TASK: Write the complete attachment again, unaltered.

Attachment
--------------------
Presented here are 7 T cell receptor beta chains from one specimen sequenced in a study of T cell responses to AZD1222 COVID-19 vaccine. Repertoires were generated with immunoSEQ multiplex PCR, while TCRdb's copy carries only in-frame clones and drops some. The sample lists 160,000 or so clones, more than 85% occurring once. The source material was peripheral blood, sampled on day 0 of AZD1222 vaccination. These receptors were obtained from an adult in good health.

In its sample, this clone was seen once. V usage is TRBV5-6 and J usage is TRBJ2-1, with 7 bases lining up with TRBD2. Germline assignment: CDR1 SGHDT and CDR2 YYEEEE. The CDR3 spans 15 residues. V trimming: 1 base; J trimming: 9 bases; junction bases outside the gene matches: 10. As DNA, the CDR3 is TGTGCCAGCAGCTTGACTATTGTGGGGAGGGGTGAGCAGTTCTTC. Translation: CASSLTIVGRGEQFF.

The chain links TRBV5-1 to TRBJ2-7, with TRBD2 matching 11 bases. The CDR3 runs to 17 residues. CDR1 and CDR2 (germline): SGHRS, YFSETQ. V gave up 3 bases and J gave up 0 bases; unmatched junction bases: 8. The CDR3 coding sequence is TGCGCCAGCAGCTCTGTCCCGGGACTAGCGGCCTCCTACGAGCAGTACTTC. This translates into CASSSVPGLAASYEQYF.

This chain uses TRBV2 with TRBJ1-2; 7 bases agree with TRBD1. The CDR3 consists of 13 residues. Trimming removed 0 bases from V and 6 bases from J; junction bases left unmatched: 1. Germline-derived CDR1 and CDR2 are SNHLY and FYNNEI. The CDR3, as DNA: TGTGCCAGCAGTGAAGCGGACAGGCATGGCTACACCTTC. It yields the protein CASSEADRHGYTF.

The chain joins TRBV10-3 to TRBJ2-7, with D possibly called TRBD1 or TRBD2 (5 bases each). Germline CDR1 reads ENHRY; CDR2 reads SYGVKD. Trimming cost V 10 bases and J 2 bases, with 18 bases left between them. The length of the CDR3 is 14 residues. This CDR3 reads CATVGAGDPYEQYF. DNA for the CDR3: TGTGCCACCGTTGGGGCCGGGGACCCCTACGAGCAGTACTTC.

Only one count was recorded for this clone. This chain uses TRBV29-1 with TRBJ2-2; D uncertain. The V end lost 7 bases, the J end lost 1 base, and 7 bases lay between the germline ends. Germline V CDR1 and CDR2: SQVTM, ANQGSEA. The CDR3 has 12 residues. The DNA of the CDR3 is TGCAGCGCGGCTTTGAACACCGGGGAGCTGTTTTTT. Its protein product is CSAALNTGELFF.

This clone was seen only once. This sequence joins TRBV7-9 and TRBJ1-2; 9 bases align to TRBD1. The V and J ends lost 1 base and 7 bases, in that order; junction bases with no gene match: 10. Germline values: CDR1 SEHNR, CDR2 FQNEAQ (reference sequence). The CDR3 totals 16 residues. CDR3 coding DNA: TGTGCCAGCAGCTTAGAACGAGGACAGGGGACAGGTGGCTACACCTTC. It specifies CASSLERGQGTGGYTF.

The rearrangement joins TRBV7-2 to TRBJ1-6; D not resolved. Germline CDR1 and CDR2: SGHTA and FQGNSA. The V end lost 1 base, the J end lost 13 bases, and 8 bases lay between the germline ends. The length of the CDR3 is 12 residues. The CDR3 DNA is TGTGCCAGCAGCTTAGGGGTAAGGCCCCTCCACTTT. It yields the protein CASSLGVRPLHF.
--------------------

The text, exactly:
Presented here are 7 T cell receptor beta chains from one specimen sequenced in a study of T cell responses to AZD1222 COVID-19 vaccine. Repertoires were generated with immunoSEQ multiplex PCR, while TCRdb's copy carries only in-frame clones and drops some. The sample lists 160,000 or so clones, more than 85% occurring once. The source material was peripheral blood, sampled on day 0 of AZD1222 vaccination. These receptors were obtained from an adult in good health.

In its sample, this clone was seen once. V usage is TRBV5-6 and J usage is TRBJ2-1, with 7 bases lining up with TRBD2. Germline assignment: CDR1 SGHDT and CDR2 YYEEEE. The CDR3 spans 15 residues. V trimming: 1 base; J trimming: 9 bases; junction bases outside the gene matches: 10. As DNA, the CDR3 is TGTGCCAGCAGCTTGACTATTGTGGGGAGGGGTGAGCAGTTCTTC. Translation: CASSLTIVGRGEQFF.

The chain links TRBV5-1 to TRBJ2-7, with TRBD2 matching 11 bases. The CDR3 runs to 17 residues. CDR1 and CDR2 (germline): SGHRS, YFSETQ. V gave up 3 bases and J gave up 0 bases; unmatched junction bases: 8. The CDR3 coding sequence is TGCGCCAGCAGCTCTGTCCCGGGACTAGCGGCCTCCTACGAGCAGTACTTC. This translates into CASSSVPGLAASYEQYF.

This chain uses TRBV2 with TRBJ1-2; 7 bases agree with TRBD1. The CDR3 consists of 13 residues. Trimming removed 0 bases from V and 6 bases from J; junction bases left unmatched: 1. Germline-derived CDR1 and CDR2 are SNHLY and FYNNEI. The CDR3, as DNA: TGTGCCAGCAGTGAAGCGGACAGGCATGGCTACACCTTC. It yields the protein CASSEADRHGYTF.

The chain joins TRBV10-3 to TRBJ2-7, with D possibly called TRBD1 or TRBD2 (5 bases each). Germline CDR1 reads ENHRY; CDR2 reads SYGVKD. Trimming cost V 10 bases and J 2 bases, with 18 bases left between them. The length of the CDR3 is 14 residues. This CDR3 reads CATVGAGDPYEQYF. DNA for the CDR3: TGTGCCACCGTTGGGGCCGGGGACCCCTACGAGCAGTACTTC.

Only one count was recorded for this clone. This chain uses TRBV29-1 with TRBJ2-2; D uncertain. The V end lost 7 bases, the J end lost 1 base, and 7 bases lay between the germline ends. Germline V CDR1 and CDR2: SQVTM, ANQGSEA. The CDR3 has 12 residues. The DNA of the CDR3 is TGCAGCGCGGCTTTGAACACCGGGGAGCTGTTTTTT. Its protein product is CSAALNTGELFF.

This clone was seen only once. This sequence joins TRBV7-9 and TRBJ1-2; 9 bases align to TRBD1. The V and J ends lost 1 base and 7 bases, in that order; junction bases with no gene match: 10. Germline values: CDR1 SEHNR, CDR2 FQNEAQ (reference sequence). The CDR3 totals 16 residues. CDR3 coding DNA: TGTGCCAGCAGCTTAGAACGAGGACAGGGGACAGGTGGCTACACCTTC. It specifies CASSLERGQGTGGYTF.

The rearrangement joins TRBV7-2 to TRBJ1-6; D not resolved. Germline CDR1 and CDR2: SGHTA and FQGNSA. The V end lost 1 base, the J end lost 13 bases, and 8 bases lay between the germline ends. The length of the CDR3 is 12 residues. The CDR3 DNA is TGTGCCAGCAGCTTAGGGGTAAGGCCCCTCCACTTT. It yields the protein CASSLGVRPLHF.